My great-grandmother, Queen Victoria Kelly, left this magazine behind. Physical culture! July 1890. It must have been her mother’s as she was born in 1889. My grandfather (1 of 9 siblings) kept a number of them, and my mother gave this to me last month.
Queen Victoria’s (my mother claims this was a common name in the day) father owned a monument (gravestone) company he founded in Johnston, PA, in 1873. It stayed in the Kelly family, it seems, until 2011. The business and family money were given entirely to her brothers, leaving her to searing poverty. Queen Victoria married a coal miner and she died in the birth of her ninth child when my grandfather was sixteen. He was sent to California and Oregon with the CCCs shortly after.
There was a portrait of her (I recall it being much larger) over the fireplace in my grandparents’ house. This is the only photo I can find, with my cousin, taken (by me) on December 25, 1990. My grandmother’s massive elephant collection stands on the mantle. We used to help her dust it.
In the decades that my parents worked themselves out of poverty (the 1950s-1970s, working no harder than their parents did), tax brackets on the affluent were high, never lower than 70%. And yes, apologists, most of those taxes were paid and the wealthy still had more than enough. This allowed for programs like the GI bill and VA home loans (my father was in Japan in WWII) that made a decent, modest life possible. These programs were often not available to people of color, a concession Democrats made to Republicans. Those were prosperous years for America? For a far larger number than today, yes. America is still prosperous. It’s wealth is simply concentrated at the top, and workers are aggressively denied a living wage. Wages for workers were also much higher in this period than today.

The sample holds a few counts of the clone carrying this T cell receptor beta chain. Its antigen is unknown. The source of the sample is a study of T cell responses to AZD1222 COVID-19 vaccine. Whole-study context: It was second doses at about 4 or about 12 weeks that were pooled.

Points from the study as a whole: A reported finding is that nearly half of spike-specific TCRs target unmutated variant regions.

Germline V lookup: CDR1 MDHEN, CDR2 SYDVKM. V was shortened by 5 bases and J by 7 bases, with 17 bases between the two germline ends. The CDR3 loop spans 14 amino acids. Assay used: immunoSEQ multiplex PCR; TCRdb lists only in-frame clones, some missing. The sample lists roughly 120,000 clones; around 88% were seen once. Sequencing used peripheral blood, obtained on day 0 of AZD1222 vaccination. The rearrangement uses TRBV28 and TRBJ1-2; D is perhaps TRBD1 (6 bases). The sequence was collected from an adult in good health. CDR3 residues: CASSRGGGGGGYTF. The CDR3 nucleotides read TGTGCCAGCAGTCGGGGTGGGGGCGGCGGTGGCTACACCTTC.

It is not a coincidence that my family worked their way out of poverty when income inequality was at it’s lowest, and started struggling again when it began to soar. But be clear: everyone, in poverty and out, always worked.
It’s one thing to believe you are superior and meritorious because you were born to tremendous access and luck, and therefore deserve to hoard 100 lifetimes worth of wealth and opportunity—or to admire or support those who do. It’s understandable. Our system rewards, superficially, for greed, delusion and narcissism, and creates pop-science to back it up.
It’s quite another to believe you do so with any sort of moral conscience or concern for democracy.
These are not simply ideas and concepts to me. They exist in my life as concrete numbers, as well as accessibility to the most basic of needs, which have impacted those close to me in the last few decades, especially since 2008.